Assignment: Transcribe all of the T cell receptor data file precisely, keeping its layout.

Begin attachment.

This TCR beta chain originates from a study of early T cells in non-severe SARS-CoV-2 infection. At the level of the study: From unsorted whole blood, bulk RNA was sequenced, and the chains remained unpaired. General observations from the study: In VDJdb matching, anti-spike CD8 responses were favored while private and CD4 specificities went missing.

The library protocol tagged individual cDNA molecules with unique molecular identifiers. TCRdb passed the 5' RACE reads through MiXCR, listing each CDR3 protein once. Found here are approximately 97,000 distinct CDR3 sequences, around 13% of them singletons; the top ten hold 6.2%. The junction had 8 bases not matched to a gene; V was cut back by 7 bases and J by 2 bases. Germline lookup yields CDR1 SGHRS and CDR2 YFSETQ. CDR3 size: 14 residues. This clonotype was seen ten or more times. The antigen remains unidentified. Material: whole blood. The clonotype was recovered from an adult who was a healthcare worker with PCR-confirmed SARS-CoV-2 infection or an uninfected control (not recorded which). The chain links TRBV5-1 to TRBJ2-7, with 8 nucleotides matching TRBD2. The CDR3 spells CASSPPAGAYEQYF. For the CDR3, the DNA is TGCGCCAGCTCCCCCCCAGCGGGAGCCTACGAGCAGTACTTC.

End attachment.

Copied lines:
This TCR beta chain originates from a study of early T cells in non-severe SARS-CoV-2 infection. At the level of the study: From unsorted whole blood, bulk RNA was sequenced, and the chains remained unpaired. General observations from the study: In VDJdb matching, anti-spike CD8 responses were favored while private and CD4 specificities went missing.

The library protocol tagged individual cDNA molecules with unique molecular identifiers. TCRdb passed the 5' RACE reads through MiXCR, listing each CDR3 protein once. Found here are approximately 97,000 distinct CDR3 sequences, around 13% of them singletons; the top ten hold 6.2%. The junction had 8 bases not matched to a gene; V was cut back by 7 bases and J by 2 bases. Germline lookup yields CDR1 SGHRS and CDR2 YFSETQ. CDR3 size: 14 residues. This clonotype was seen ten or more times. The antigen remains unidentified. Material: whole blood. The clonotype was recovered from an adult who was a healthcare worker with PCR-confirmed SARS-CoV-2 infection or an uninfected control (not recorded which). The chain links TRBV5-1 to TRBJ2-7, with 8 nucleotides matching TRBD2. The CDR3 spells CASSPPAGAYEQYF. For the CDR3, the DNA is TGCGCCAGCTCCCCCCCAGCGGGAGCCTACGAGCAGTACTTC.